Published November 30, 2012
TAMPA, Fla. – A judge has been losing patience with the woman being tried in a Tampa, Fla., courtroom on charges of swindling, then killing a lottery winner.
Friday is the fifth day of Dorice "Dee Dee" Moore's trial. She's charged with first-degree murder in the 2009 shooting death of Abraham Shakespeare, who won a $30 million lottery in 2006.
Judge Emmett Battles scolded Moore several times Thursday, telling her she shouldn't gesture or nod during witness testimony and evidence.
Moore's lawyer said most of the evidence against his client is circumstantial and that there's nothing tying Moore to the gun used to kill Shakespeare.
Shakespeare, who had never held a "career," and was in and out of trouble with the law, saw his fortune change when he had bought a quick-pick Florida lottery ticket and won, choosing to take the $17 million cash payout.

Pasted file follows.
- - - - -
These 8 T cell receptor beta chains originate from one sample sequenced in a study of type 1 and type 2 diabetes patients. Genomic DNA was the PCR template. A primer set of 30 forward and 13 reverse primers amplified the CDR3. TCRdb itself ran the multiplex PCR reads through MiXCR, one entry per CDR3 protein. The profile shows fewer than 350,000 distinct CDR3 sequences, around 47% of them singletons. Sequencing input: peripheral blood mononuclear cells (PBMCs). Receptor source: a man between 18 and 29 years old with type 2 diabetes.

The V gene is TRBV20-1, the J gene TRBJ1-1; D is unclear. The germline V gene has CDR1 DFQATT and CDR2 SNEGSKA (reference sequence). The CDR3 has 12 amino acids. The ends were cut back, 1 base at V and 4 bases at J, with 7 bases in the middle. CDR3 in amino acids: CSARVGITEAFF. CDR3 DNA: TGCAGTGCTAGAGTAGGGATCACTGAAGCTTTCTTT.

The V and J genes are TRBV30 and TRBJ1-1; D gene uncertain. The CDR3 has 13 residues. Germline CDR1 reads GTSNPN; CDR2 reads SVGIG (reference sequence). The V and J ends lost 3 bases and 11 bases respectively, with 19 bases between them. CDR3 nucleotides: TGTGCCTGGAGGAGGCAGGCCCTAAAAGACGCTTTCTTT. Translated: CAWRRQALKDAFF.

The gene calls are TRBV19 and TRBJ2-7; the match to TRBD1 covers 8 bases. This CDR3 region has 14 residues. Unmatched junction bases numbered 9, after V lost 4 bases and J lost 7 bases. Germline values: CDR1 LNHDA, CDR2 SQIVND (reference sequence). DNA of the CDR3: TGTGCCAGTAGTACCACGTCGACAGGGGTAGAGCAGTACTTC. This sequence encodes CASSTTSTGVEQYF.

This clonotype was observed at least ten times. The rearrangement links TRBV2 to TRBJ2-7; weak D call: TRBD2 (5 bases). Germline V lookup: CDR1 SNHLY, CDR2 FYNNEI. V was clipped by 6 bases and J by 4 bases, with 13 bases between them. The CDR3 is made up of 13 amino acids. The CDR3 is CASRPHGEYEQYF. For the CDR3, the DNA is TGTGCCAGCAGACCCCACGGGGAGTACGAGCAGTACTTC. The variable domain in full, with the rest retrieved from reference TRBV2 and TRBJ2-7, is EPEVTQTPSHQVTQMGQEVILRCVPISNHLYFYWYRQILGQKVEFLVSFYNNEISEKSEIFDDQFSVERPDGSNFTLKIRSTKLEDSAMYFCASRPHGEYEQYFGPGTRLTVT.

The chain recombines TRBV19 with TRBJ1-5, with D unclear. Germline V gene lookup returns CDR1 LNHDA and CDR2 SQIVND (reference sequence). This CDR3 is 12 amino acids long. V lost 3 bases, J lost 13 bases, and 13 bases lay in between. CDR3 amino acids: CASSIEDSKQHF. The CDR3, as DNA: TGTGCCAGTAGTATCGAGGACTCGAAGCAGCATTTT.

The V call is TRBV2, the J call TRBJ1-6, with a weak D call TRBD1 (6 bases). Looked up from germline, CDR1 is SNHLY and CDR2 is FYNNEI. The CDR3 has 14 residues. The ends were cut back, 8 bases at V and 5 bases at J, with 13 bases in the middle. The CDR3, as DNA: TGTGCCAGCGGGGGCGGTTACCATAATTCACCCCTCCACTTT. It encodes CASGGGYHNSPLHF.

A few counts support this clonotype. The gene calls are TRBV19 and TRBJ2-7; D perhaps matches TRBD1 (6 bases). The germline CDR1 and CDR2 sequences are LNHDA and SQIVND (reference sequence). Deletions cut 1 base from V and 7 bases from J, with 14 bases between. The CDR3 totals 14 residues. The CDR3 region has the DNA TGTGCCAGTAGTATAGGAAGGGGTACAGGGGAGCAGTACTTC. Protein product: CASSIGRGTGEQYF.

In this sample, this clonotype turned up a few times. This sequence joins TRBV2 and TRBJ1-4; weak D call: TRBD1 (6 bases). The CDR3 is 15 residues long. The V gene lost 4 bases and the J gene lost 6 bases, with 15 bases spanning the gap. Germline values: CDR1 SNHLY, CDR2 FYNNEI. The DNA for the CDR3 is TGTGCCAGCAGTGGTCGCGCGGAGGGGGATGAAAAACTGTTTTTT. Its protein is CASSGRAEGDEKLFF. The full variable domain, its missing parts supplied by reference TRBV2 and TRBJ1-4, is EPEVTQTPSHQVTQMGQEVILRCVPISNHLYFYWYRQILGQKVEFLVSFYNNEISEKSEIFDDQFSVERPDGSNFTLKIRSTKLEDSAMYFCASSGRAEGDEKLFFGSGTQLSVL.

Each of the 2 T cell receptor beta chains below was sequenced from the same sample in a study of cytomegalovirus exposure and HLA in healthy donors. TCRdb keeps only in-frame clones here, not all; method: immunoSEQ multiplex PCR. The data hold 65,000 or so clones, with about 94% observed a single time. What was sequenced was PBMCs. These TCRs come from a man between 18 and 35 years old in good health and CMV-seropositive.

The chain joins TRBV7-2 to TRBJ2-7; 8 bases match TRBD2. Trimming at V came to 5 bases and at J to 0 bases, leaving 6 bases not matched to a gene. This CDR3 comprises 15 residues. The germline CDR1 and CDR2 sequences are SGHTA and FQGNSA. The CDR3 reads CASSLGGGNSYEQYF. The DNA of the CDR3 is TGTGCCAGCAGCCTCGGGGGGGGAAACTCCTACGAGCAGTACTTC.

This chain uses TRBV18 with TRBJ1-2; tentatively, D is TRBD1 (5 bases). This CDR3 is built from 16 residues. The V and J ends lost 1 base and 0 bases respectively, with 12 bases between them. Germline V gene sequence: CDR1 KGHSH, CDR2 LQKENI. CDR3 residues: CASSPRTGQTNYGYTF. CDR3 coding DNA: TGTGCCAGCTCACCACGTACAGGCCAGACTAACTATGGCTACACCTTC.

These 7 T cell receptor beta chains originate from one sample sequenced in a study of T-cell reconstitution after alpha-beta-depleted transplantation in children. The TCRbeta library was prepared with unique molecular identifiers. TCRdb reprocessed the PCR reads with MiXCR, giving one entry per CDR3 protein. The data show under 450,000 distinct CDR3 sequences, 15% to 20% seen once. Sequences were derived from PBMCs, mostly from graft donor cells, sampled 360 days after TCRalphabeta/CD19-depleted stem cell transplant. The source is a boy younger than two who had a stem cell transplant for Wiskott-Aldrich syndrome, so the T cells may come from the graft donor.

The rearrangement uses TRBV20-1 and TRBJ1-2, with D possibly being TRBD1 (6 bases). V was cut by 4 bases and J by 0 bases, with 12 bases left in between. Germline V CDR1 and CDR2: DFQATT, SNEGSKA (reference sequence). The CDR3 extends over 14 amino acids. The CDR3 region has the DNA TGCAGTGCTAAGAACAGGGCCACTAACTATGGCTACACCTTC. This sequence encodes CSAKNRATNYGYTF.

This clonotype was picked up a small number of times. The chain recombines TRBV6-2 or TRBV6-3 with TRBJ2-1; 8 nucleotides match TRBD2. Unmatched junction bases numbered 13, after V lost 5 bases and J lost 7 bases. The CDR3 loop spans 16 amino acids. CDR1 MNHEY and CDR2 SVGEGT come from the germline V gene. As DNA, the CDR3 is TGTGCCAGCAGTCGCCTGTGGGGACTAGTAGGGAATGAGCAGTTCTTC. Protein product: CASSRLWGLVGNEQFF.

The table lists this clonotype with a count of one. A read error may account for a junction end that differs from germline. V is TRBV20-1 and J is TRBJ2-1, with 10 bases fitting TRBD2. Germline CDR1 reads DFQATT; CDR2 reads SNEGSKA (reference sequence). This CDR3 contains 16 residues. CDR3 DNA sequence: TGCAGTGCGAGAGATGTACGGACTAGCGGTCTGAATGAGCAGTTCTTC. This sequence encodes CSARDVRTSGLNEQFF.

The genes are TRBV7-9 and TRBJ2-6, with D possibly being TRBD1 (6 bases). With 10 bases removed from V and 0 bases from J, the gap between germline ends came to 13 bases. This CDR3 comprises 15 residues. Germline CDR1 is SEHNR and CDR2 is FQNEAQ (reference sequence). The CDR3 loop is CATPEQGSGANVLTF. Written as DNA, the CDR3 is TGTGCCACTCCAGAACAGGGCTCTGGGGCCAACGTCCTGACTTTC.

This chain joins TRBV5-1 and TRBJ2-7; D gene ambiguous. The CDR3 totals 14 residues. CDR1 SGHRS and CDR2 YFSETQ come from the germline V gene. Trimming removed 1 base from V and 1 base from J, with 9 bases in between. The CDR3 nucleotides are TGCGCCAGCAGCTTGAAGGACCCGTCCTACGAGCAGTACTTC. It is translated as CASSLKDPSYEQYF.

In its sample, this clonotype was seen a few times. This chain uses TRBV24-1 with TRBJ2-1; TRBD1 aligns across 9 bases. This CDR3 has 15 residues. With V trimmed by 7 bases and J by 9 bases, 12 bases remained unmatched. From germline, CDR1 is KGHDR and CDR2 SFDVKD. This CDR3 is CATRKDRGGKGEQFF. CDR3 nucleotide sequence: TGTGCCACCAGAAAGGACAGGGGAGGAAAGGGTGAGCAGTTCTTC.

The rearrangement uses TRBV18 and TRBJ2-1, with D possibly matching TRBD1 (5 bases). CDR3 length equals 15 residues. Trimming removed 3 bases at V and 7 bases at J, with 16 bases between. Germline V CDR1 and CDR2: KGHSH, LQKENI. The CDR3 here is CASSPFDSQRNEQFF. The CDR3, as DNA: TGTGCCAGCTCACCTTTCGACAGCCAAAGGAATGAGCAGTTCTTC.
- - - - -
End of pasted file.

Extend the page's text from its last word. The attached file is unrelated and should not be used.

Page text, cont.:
Hillsborough County detectives say Moore then approached Shakespeare under the pretense of writing a book about his life story.
Instead, prosecutors accuse Moore of finagling Shakespeare to sign over his remaining assets and then killing him. Prosecutors say they have mounting evidence against Moore including financial records detailing how Shakespeare signed over $3.5 million to her.
Shakespeare's decomposed body was found under a concrete slab and buried in the back of his home in January of 2010. Moore had been living in his mansion at the time. She faces life in prison if convicted.
Fox News' Phil Keating and the Associated Press contributed to this report.